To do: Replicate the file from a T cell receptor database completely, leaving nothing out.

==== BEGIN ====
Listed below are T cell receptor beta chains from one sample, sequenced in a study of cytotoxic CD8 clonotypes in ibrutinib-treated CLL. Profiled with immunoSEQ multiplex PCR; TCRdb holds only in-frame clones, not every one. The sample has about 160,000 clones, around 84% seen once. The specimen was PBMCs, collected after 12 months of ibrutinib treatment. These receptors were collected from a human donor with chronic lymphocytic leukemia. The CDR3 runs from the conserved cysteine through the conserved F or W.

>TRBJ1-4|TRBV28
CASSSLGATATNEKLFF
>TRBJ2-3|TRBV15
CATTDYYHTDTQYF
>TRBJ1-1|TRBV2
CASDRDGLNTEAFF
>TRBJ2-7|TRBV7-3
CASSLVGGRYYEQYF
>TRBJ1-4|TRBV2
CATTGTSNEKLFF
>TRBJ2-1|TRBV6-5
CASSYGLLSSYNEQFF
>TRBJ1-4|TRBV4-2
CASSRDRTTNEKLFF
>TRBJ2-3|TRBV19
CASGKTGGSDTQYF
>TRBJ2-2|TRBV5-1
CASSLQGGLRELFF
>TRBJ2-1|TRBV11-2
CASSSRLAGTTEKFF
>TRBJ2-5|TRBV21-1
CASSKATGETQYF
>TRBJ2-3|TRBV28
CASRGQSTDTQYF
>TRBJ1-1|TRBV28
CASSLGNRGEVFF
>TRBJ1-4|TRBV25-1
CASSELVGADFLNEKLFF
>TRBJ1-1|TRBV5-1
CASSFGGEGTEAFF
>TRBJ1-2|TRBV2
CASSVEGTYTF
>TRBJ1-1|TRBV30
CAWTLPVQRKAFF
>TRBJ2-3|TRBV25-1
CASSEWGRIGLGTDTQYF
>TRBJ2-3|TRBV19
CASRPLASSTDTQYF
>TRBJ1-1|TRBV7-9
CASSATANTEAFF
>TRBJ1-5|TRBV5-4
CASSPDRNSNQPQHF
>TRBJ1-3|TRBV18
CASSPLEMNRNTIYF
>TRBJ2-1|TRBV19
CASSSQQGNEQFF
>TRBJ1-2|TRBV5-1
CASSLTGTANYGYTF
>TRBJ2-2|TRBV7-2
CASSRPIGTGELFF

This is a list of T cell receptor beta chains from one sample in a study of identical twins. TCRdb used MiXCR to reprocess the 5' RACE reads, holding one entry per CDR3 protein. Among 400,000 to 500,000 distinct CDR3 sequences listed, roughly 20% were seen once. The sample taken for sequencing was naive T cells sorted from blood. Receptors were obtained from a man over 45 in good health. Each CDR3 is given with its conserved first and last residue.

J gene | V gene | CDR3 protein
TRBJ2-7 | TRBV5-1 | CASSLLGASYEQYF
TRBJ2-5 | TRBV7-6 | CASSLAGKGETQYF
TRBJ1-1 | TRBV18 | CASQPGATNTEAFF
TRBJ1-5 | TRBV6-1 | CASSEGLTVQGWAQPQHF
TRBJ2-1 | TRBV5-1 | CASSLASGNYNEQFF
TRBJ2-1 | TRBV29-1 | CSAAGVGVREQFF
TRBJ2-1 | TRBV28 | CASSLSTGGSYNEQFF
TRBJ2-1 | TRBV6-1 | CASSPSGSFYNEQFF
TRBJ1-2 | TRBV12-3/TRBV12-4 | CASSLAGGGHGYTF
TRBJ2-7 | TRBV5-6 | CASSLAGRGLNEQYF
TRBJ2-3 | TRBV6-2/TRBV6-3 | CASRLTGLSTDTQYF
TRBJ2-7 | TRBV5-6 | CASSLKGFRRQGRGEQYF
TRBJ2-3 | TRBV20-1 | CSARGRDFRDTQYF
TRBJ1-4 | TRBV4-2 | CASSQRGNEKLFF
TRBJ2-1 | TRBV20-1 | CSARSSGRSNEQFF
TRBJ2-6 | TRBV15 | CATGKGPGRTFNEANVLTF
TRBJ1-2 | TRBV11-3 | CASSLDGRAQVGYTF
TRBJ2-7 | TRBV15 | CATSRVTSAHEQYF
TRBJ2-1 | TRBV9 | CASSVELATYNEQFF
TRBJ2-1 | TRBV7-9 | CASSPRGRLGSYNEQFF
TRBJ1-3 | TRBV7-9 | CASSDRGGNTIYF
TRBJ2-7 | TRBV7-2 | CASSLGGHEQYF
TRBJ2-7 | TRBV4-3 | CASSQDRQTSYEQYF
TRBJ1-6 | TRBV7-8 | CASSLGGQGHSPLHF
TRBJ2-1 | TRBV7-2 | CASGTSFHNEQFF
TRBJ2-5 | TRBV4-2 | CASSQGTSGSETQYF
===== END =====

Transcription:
Listed below are T cell receptor beta chains from one sample, sequenced in a study of cytotoxic CD8 clonotypes in ibrutinib-treated CLL. Profiled with immunoSEQ multiplex PCR; TCRdb holds only in-frame clones, not every one. The sample has about 160,000 clones, around 84% seen once. The specimen was PBMCs, collected after 12 months of ibrutinib treatment. These receptors were collected from a human donor with chronic lymphocytic leukemia. The CDR3 runs from the conserved cysteine through the conserved F or W.

>TRBJ1-4|TRBV28
CASSSLGATATNEKLFF
>TRBJ2-3|TRBV15
CATTDYYHTDTQYF
>TRBJ1-1|TRBV2
CASDRDGLNTEAFF
>TRBJ2-7|TRBV7-3
CASSLVGGRYYEQYF
>TRBJ1-4|TRBV2
CATTGTSNEKLFF
>TRBJ2-1|TRBV6-5
CASSYGLLSSYNEQFF
>TRBJ1-4|TRBV4-2
CASSRDRTTNEKLFF
>TRBJ2-3|TRBV19
CASGKTGGSDTQYF
>TRBJ2-2|TRBV5-1
CASSLQGGLRELFF
>TRBJ2-1|TRBV11-2
CASSSRLAGTTEKFF
>TRBJ2-5|TRBV21-1
CASSKATGETQYF
>TRBJ2-3|TRBV28
CASRGQSTDTQYF
>TRBJ1-1|TRBV28
CASSLGNRGEVFF
>TRBJ1-4|TRBV25-1
CASSELVGADFLNEKLFF
>TRBJ1-1|TRBV5-1
CASSFGGEGTEAFF
>TRBJ1-2|TRBV2
CASSVEGTYTF
>TRBJ1-1|TRBV30
CAWTLPVQRKAFF
>TRBJ2-3|TRBV25-1
CASSEWGRIGLGTDTQYF
>TRBJ2-3|TRBV19
CASRPLASSTDTQYF
>TRBJ1-1|TRBV7-9
CASSATANTEAFF
>TRBJ1-5|TRBV5-4
CASSPDRNSNQPQHF
>TRBJ1-3|TRBV18
CASSPLEMNRNTIYF
>TRBJ2-1|TRBV19
CASSSQQGNEQFF
>TRBJ1-2|TRBV5-1
CASSLTGTANYGYTF
>TRBJ2-2|TRBV7-2
CASSRPIGTGELFF

This is a list of T cell receptor beta chains from one sample in a study of identical twins. TCRdb used MiXCR to reprocess the 5' RACE reads, holding one entry per CDR3 protein. Among 400,000 to 500,000 distinct CDR3 sequences listed, roughly 20% were seen once. The sample taken for sequencing was naive T cells sorted from blood. Receptors were obtained from a man over 45 in good health. Each CDR3 is given with its conserved first and last residue.

J gene | V gene | CDR3 protein
TRBJ2-7 | TRBV5-1 | CASSLLGASYEQYF
TRBJ2-5 | TRBV7-6 | CASSLAGKGETQYF
TRBJ1-1 | TRBV18 | CASQPGATNTEAFF
TRBJ1-5 | TRBV6-1 | CASSEGLTVQGWAQPQHF
TRBJ2-1 | TRBV5-1 | CASSLASGNYNEQFF
TRBJ2-1 | TRBV29-1 | CSAAGVGVREQFF
TRBJ2-1 | TRBV28 | CASSLSTGGSYNEQFF
TRBJ2-1 | TRBV6-1 | CASSPSGSFYNEQFF
TRBJ1-2 | TRBV12-3/TRBV12-4 | CASSLAGGGHGYTF
TRBJ2-7 | TRBV5-6 | CASSLAGRGLNEQYF
TRBJ2-3 | TRBV6-2/TRBV6-3 | CASRLTGLSTDTQYF
TRBJ2-7 | TRBV5-6 | CASSLKGFRRQGRGEQYF
TRBJ2-3 | TRBV20-1 | CSARGRDFRDTQYF
TRBJ1-4 | TRBV4-2 | CASSQRGNEKLFF
TRBJ2-1 | TRBV20-1 | CSARSSGRSNEQFF
TRBJ2-6 | TRBV15 | CATGKGPGRTFNEANVLTF
TRBJ1-2 | TRBV11-3 | CASSLDGRAQVGYTF
TRBJ2-7 | TRBV15 | CATSRVTSAHEQYF
TRBJ2-1 | TRBV9 | CASSVELATYNEQFF
TRBJ2-1 | TRBV7-9 | CASSPRGRLGSYNEQFF
TRBJ1-3 | TRBV7-9 | CASSDRGGNTIYF
TRBJ2-7 | TRBV7-2 | CASSLGGHEQYF
TRBJ2-7 | TRBV4-3 | CASSQDRQTSYEQYF
TRBJ1-6 | TRBV7-8 | CASSLGGQGHSPLHF
TRBJ2-1 | TRBV7-2 | CASGTSFHNEQFF
TRBJ2-5 | TRBV4-2 | CASSQGTSGSETQYF